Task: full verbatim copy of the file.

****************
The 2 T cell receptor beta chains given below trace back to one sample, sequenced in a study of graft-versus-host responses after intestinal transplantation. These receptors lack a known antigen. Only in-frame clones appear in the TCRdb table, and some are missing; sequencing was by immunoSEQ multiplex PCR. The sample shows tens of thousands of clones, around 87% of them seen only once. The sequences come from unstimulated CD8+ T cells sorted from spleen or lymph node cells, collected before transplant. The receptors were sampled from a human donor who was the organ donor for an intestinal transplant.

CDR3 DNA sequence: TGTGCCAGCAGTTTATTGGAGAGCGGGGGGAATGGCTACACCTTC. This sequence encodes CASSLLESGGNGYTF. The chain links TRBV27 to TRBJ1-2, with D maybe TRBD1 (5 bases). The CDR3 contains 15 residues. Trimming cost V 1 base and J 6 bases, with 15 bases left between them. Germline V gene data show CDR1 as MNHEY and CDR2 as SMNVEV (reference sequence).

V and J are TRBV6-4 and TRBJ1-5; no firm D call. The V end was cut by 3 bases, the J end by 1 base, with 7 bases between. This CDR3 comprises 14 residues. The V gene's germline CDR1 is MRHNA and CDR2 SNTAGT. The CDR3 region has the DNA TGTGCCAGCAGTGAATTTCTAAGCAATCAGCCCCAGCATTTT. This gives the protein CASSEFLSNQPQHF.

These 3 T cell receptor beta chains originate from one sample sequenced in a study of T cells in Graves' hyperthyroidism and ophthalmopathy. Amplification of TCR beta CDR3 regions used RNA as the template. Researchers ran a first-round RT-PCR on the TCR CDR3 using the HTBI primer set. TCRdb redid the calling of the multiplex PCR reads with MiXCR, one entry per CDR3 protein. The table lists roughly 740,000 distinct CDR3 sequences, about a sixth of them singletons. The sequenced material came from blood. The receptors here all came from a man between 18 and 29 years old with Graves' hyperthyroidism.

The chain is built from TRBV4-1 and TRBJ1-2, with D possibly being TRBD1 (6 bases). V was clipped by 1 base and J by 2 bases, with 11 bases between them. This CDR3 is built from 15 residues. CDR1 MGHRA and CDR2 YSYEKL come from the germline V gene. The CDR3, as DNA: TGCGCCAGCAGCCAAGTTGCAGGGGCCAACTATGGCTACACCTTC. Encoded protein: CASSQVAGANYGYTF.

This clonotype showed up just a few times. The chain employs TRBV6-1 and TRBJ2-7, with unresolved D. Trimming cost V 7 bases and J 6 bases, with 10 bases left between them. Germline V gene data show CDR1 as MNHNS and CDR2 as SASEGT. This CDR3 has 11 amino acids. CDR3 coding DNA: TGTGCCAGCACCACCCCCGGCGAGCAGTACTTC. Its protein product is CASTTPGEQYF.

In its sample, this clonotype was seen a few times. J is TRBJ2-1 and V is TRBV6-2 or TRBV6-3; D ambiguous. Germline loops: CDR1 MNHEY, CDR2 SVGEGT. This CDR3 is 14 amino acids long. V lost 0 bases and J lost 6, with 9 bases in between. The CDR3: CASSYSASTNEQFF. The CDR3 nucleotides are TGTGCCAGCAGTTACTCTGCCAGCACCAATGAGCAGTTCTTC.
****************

The 2 T cell receptor beta chains given below trace back to one sample, sequenced in a study of graft-versus-host responses after intestinal transplantation. These receptors lack a known antigen. Only in-frame clones appear in the TCRdb table, and some are missing; sequencing was by immunoSEQ multiplex PCR. The sample shows tens of thousands of clones, around 87% of them seen only once. The sequences come from unstimulated CD8+ T cells sorted from spleen or lymph node cells, collected before transplant. The receptors were sampled from a human donor who was the organ donor for an intestinal transplant.

CDR3 DNA sequence: TGTGCCAGCAGTTTATTGGAGAGCGGGGGGAATGGCTACACCTTC. This sequence encodes CASSLLESGGNGYTF. The chain links TRBV27 to TRBJ1-2, with D maybe TRBD1 (5 bases). The CDR3 contains 15 residues. Trimming cost V 1 base and J 6 bases, with 15 bases left between them. Germline V gene data show CDR1 as MNHEY and CDR2 as SMNVEV (reference sequence).

V and J are TRBV6-4 and TRBJ1-5; no firm D call. The V end was cut by 3 bases, the J end by 1 base, with 7 bases between. This CDR3 comprises 14 residues. The V gene's germline CDR1 is MRHNA and CDR2 SNTAGT. The CDR3 region has the DNA TGTGCCAGCAGTGAATTTCTAAGCAATCAGCCCCAGCATTTT. This gives the protein CASSEFLSNQPQHF.

These 3 T cell receptor beta chains originate from one sample sequenced in a study of T cells in Graves' hyperthyroidism and ophthalmopathy. Amplification of TCR beta CDR3 regions used RNA as the template. Researchers ran a first-round RT-PCR on the TCR CDR3 using the HTBI primer set. TCRdb redid the calling of the multiplex PCR reads with MiXCR, one entry per CDR3 protein. The table lists roughly 740,000 distinct CDR3 sequences, about a sixth of them singletons. The sequenced material came from blood. The receptors here all came from a man between 18 and 29 years old with Graves' hyperthyroidism.

The chain is built from TRBV4-1 and TRBJ1-2, with D possibly being TRBD1 (6 bases). V was clipped by 1 base and J by 2 bases, with 11 bases between them. This CDR3 is built from 15 residues. CDR1 MGHRA and CDR2 YSYEKL come from the germline V gene. The CDR3, as DNA: TGCGCCAGCAGCCAAGTTGCAGGGGCCAACTATGGCTACACCTTC. Encoded protein: CASSQVAGANYGYTF.

This clonotype showed up just a few times. The chain employs TRBV6-1 and TRBJ2-7, with unresolved D. Trimming cost V 7 bases and J 6 bases, with 10 bases left between them. Germline V gene data show CDR1 as MNHNS and CDR2 as SASEGT. This CDR3 has 11 amino acids. CDR3 coding DNA: TGTGCCAGCACCACCCCCGGCGAGCAGTACTTC. Its protein product is CASTTPGEQYF.

In its sample, this clonotype was seen a few times. J is TRBJ2-1 and V is TRBV6-2 or TRBV6-3; D ambiguous. Germline loops: CDR1 MNHEY, CDR2 SVGEGT. This CDR3 is 14 amino acids long. V lost 0 bases and J lost 6, with 9 bases in between. The CDR3: CASSYSASTNEQFF. The CDR3 nucleotides are TGTGCCAGCAGTTACTCTGCCAGCACCAATGAGCAGTTCTTC.